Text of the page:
WASHINGTON, D.C. — Under pressure from the strong dollar that makes exports more costly, American manufacturing continued to grow in October — but just barely, according to a private survey.
The Institute for Supply Management’s purchasing managers index fell to 50.1 in October, the lowest reading since May 2013, from 50.2 in September. That marked the fourth straight month of declines in PMI, bringing it almost to the 50 dividing line between growth and contraction.
Manufacturing has been a long-running weak spot in the U.S. economy, which is dominated by the services sector. The October PMI number was slightly better than the flat reading expected, and details of the report revealed some positive signs.
There was a pick-up in growth in new orders, with the index jumping 2.8 points to 52.9. Production also grew at a faster pace. But employment contracted sharply and the backlog of orders continued to shrink. New export orders fell for the fifth month in a row.
Still, the index has been at 50.1 or lower just 26% of the time during the last quarter of a century, according to Daniel J. Meckstroth, chief economist for the MAPI Foundation, “so activity is abnormally weak.”
“An inventory problem is evident in the report, as both firms and their customers are reducing inventory,” Meckstroth said. “This drawdown is a symptom of slow production growth and the deflation that is rampant within the goods-producing industries. Falling prices create a financial loss on inventory held, so the incentive is to lower inventory as quickly as possible. Deflation in commodity prices is good for consumers but it causes declining investment spending in extraction and processing industries.”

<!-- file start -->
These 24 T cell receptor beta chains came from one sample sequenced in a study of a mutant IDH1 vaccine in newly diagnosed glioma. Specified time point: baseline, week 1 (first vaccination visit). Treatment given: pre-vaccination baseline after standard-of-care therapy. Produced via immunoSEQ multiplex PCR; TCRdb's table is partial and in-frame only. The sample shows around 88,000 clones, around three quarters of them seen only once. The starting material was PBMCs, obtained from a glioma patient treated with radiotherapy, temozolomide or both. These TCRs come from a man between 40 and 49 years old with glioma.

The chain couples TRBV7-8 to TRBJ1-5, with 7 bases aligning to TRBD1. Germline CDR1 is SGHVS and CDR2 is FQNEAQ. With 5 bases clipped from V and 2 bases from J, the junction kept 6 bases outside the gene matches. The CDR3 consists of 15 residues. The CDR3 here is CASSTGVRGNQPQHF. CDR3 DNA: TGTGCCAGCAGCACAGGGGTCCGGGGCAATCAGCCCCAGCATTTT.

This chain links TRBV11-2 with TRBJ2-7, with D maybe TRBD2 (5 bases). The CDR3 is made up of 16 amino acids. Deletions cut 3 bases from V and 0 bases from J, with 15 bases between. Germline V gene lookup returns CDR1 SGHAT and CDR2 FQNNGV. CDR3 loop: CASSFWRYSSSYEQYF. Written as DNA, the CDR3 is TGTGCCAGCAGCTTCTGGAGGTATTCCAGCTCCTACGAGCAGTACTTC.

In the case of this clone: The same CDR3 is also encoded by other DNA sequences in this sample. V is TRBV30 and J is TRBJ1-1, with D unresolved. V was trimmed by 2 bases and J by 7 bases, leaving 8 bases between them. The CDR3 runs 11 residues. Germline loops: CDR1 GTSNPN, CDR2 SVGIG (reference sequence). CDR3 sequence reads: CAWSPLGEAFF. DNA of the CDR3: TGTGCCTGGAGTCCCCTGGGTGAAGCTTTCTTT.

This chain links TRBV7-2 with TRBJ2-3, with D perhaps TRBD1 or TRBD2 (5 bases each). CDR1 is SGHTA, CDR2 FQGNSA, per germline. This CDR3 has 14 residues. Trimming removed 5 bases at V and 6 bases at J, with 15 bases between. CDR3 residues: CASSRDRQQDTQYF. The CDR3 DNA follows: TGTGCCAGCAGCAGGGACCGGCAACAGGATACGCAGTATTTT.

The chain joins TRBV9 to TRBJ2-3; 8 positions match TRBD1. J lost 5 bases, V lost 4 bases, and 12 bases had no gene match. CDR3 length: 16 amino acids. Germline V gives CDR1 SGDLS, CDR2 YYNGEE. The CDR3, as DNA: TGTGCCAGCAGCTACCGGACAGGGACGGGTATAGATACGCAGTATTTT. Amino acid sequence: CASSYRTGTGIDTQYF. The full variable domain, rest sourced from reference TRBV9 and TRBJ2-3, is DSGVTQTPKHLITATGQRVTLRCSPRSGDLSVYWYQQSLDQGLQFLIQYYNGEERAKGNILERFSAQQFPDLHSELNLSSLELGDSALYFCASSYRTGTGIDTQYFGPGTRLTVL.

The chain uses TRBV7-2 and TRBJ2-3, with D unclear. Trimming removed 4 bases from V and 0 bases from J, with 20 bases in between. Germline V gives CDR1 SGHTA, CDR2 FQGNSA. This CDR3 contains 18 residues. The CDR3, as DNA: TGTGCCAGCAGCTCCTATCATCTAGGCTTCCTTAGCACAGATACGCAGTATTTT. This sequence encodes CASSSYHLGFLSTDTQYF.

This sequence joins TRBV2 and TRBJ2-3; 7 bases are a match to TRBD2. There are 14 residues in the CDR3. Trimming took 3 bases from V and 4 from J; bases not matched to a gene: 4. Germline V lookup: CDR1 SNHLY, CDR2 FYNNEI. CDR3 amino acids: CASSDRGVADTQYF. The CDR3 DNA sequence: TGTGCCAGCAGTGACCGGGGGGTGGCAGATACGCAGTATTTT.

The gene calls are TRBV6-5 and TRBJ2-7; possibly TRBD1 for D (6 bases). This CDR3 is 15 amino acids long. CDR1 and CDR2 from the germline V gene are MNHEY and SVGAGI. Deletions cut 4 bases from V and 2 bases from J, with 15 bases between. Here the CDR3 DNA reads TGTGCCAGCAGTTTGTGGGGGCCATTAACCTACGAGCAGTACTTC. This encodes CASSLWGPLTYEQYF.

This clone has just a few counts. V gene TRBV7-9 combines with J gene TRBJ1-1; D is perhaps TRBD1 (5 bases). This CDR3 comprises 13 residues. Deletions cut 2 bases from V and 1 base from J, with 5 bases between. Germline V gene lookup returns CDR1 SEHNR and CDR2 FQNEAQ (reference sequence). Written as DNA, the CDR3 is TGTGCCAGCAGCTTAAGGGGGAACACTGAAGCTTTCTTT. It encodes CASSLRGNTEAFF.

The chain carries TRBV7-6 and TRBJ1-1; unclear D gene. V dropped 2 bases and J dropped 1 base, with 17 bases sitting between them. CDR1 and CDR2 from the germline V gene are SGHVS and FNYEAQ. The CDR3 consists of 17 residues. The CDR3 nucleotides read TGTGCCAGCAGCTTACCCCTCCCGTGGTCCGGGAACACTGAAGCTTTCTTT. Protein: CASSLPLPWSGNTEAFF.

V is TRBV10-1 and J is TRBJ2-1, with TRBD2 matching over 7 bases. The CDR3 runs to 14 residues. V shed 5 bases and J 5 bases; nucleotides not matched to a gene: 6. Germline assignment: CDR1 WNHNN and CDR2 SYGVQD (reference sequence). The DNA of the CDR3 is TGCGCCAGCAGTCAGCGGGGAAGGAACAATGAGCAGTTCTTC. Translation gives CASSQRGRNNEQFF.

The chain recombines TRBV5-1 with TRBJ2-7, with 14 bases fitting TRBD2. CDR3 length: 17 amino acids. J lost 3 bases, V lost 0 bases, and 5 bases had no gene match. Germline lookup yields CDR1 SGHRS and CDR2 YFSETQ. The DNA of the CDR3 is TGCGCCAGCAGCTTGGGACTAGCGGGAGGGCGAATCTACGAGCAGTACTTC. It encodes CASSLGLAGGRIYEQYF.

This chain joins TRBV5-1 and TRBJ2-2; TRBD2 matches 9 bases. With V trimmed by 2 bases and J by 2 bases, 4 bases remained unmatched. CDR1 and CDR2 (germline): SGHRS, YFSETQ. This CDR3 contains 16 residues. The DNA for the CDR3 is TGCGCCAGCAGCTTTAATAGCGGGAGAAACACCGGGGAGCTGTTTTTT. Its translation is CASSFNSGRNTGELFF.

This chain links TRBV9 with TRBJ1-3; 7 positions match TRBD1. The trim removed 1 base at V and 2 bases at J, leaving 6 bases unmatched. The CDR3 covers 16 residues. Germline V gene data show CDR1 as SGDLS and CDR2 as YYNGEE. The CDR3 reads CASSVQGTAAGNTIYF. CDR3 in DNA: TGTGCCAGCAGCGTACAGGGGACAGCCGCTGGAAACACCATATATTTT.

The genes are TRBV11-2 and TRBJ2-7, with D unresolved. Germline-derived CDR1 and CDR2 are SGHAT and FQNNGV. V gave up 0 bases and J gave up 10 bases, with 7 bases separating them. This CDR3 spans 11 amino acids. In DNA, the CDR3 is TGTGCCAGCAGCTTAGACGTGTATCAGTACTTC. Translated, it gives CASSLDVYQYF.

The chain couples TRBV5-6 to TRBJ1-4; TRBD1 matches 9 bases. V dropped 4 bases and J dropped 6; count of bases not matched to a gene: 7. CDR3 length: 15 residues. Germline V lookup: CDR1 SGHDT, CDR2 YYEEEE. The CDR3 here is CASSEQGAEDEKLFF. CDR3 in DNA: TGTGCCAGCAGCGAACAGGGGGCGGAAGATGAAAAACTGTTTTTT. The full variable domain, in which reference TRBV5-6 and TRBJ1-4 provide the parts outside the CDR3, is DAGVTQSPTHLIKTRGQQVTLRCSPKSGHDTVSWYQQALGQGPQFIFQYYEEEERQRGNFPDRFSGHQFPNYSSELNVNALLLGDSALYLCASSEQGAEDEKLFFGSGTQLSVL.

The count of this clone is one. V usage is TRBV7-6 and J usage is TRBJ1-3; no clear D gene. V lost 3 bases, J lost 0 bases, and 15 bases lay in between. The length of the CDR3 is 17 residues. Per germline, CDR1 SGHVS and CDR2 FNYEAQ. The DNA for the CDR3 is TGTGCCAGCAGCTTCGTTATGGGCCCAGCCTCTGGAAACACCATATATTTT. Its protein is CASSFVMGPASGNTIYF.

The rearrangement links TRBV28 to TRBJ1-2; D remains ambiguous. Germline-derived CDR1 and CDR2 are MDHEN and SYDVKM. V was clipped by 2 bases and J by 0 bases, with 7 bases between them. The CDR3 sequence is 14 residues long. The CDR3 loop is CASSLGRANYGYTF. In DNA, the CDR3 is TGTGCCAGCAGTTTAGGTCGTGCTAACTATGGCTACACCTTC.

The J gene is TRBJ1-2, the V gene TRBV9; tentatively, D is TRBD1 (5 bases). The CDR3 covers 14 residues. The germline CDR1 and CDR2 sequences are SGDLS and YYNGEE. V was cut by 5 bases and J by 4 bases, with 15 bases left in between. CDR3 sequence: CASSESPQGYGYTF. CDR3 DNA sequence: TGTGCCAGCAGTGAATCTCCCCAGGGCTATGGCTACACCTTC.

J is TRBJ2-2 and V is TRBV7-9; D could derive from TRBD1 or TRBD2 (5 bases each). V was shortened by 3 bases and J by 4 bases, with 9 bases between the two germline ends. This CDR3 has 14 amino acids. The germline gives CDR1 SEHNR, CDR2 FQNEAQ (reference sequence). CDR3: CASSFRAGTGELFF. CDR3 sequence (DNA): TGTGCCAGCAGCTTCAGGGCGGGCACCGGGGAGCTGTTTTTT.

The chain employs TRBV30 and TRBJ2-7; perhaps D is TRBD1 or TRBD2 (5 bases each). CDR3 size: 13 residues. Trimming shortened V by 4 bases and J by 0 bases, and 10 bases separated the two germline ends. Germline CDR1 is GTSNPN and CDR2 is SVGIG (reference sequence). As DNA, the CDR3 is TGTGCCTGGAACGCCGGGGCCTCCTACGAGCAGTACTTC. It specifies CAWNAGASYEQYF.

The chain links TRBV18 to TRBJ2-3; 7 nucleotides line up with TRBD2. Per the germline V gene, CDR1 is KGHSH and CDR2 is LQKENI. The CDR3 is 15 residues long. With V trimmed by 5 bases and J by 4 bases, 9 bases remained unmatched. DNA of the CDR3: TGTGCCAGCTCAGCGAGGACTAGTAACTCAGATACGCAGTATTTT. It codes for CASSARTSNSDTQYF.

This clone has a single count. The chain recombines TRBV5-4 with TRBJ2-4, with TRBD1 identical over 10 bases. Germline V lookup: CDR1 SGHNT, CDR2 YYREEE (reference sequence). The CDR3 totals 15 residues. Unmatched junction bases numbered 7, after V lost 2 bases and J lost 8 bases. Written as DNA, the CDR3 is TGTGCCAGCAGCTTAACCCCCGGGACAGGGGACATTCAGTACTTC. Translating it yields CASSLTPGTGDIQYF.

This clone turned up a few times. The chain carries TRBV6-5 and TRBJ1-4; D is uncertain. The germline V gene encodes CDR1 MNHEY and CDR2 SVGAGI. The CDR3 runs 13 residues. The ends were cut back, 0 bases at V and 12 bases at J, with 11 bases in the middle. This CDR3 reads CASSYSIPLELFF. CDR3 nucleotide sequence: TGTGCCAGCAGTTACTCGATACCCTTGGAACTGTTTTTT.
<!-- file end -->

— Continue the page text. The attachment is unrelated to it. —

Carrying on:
As written about previously, imports are falling faster than exports. The faster decline in imports, Meckstroth said, “suggests an improvement in the trade deficit. It is important to remember that while the oil, food, and metal commodity price collapses will lower the dollar value of the trade deficit, the inflation-adjusted trade deficit, which reflects physical volume, will worsen. Foreign trade will be a major drag on manufacturing activity and the general economy this year and over the next two years.”
Respondents in the ISM survey indicated concern about the strong dollar. “Currency exchange is having a large impact on business results,” said one manager in the chemical products sector.
Another worry was the continuing low price of oil, which has led energy companies to scale back production, pushing a slowdown in related industries.
“Energy market continues to struggle. Effects are beginning to bleed into other areas,” said a respondent in the computer and electronic products industry.
“The October ISM report implies that manufacturing production is going through an inventory adjustment,” Meckstroth said. “We believe that there is moderate, sustainable growth in consumer spending that will drive modest and accelerating economic and manufacturing production growth in 2016 and 2017.
“The shocks this year — the rapid appreciation of the dollar, collapsing commodity prices, severe winter weather, West Coast port strike, de-leveraging, etc. — are not likely to repeat again in the coming two years.”
Copyright Agence France-Presse, 2015